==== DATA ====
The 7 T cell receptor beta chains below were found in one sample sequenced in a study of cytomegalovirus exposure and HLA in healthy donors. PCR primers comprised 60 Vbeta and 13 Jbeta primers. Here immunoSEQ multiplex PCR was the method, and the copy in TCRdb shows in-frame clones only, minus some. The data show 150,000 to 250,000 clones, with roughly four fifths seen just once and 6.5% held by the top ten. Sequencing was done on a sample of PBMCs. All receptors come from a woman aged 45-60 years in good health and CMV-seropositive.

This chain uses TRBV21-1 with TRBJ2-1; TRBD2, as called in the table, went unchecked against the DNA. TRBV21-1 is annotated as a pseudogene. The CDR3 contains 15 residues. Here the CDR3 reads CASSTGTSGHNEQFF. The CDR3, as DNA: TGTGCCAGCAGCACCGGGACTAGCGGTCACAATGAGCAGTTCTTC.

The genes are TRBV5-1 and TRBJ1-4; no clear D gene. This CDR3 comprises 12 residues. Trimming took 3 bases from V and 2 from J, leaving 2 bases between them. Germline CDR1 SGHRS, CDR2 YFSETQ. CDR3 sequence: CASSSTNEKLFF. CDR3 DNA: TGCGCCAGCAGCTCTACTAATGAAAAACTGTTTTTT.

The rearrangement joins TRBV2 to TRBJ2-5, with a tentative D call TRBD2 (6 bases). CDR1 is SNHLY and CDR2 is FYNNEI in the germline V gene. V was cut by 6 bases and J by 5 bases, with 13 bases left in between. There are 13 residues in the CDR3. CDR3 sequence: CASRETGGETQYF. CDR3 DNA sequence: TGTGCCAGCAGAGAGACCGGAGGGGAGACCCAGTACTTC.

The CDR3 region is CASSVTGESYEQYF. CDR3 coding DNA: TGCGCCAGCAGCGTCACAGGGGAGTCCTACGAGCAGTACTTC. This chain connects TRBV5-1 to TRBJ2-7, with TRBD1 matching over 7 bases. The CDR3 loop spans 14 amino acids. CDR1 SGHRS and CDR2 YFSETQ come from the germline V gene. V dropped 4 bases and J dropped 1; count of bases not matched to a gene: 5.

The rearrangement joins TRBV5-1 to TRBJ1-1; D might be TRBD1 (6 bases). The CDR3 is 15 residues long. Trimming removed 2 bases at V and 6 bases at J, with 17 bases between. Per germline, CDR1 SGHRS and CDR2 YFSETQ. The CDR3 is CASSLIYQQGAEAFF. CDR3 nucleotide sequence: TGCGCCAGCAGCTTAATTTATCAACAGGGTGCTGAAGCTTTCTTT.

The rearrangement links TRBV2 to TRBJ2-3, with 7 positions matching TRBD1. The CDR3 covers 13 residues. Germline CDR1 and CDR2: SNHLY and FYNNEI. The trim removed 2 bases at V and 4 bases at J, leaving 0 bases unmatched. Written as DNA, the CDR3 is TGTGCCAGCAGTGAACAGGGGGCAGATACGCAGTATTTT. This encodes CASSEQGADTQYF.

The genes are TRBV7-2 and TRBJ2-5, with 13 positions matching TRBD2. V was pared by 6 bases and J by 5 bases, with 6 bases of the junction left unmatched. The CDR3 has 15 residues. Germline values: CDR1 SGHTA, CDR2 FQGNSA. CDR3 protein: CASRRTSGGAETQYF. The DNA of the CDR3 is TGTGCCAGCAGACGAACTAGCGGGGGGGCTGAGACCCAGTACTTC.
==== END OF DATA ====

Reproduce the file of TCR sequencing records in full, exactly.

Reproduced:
The 7 T cell receptor beta chains below were found in one sample sequenced in a study of cytomegalovirus exposure and HLA in healthy donors. PCR primers comprised 60 Vbeta and 13 Jbeta primers. Here immunoSEQ multiplex PCR was the method, and the copy in TCRdb shows in-frame clones only, minus some. The data show 150,000 to 250,000 clones, with roughly four fifths seen just once and 6.5% held by the top ten. Sequencing was done on a sample of PBMCs. All receptors come from a woman aged 45-60 years in good health and CMV-seropositive.

This chain uses TRBV21-1 with TRBJ2-1; TRBD2, as called in the table, went unchecked against the DNA. TRBV21-1 is annotated as a pseudogene. The CDR3 contains 15 residues. Here the CDR3 reads CASSTGTSGHNEQFF. The CDR3, as DNA: TGTGCCAGCAGCACCGGGACTAGCGGTCACAATGAGCAGTTCTTC.

The genes are TRBV5-1 and TRBJ1-4; no clear D gene. This CDR3 comprises 12 residues. Trimming took 3 bases from V and 2 from J, leaving 2 bases between them. Germline CDR1 SGHRS, CDR2 YFSETQ. CDR3 sequence: CASSSTNEKLFF. CDR3 DNA: TGCGCCAGCAGCTCTACTAATGAAAAACTGTTTTTT.

The rearrangement joins TRBV2 to TRBJ2-5, with a tentative D call TRBD2 (6 bases). CDR1 is SNHLY and CDR2 is FYNNEI in the germline V gene. V was cut by 6 bases and J by 5 bases, with 13 bases left in between. There are 13 residues in the CDR3. CDR3 sequence: CASRETGGETQYF. CDR3 DNA sequence: TGTGCCAGCAGAGAGACCGGAGGGGAGACCCAGTACTTC.

The CDR3 region is CASSVTGESYEQYF. CDR3 coding DNA: TGCGCCAGCAGCGTCACAGGGGAGTCCTACGAGCAGTACTTC. This chain connects TRBV5-1 to TRBJ2-7, with TRBD1 matching over 7 bases. The CDR3 loop spans 14 amino acids. CDR1 SGHRS and CDR2 YFSETQ come from the germline V gene. V dropped 4 bases and J dropped 1; count of bases not matched to a gene: 5.

The rearrangement joins TRBV5-1 to TRBJ1-1; D might be TRBD1 (6 bases). The CDR3 is 15 residues long. Trimming removed 2 bases at V and 6 bases at J, with 17 bases between. Per germline, CDR1 SGHRS and CDR2 YFSETQ. The CDR3 is CASSLIYQQGAEAFF. CDR3 nucleotide sequence: TGCGCCAGCAGCTTAATTTATCAACAGGGTGCTGAAGCTTTCTTT.

The rearrangement links TRBV2 to TRBJ2-3, with 7 positions matching TRBD1. The CDR3 covers 13 residues. Germline CDR1 and CDR2: SNHLY and FYNNEI. The trim removed 2 bases at V and 4 bases at J, leaving 0 bases unmatched. Written as DNA, the CDR3 is TGTGCCAGCAGTGAACAGGGGGCAGATACGCAGTATTTT. This encodes CASSEQGADTQYF.

The genes are TRBV7-2 and TRBJ2-5, with 13 positions matching TRBD2. V was pared by 6 bases and J by 5 bases, with 6 bases of the junction left unmatched. The CDR3 has 15 residues. Germline values: CDR1 SGHTA, CDR2 FQGNSA. CDR3 protein: CASRRTSGGAETQYF. The DNA of the CDR3 is TGTGCCAGCAGACGAACTAGCGGGGGGGCTGAGACCCAGTACTTC.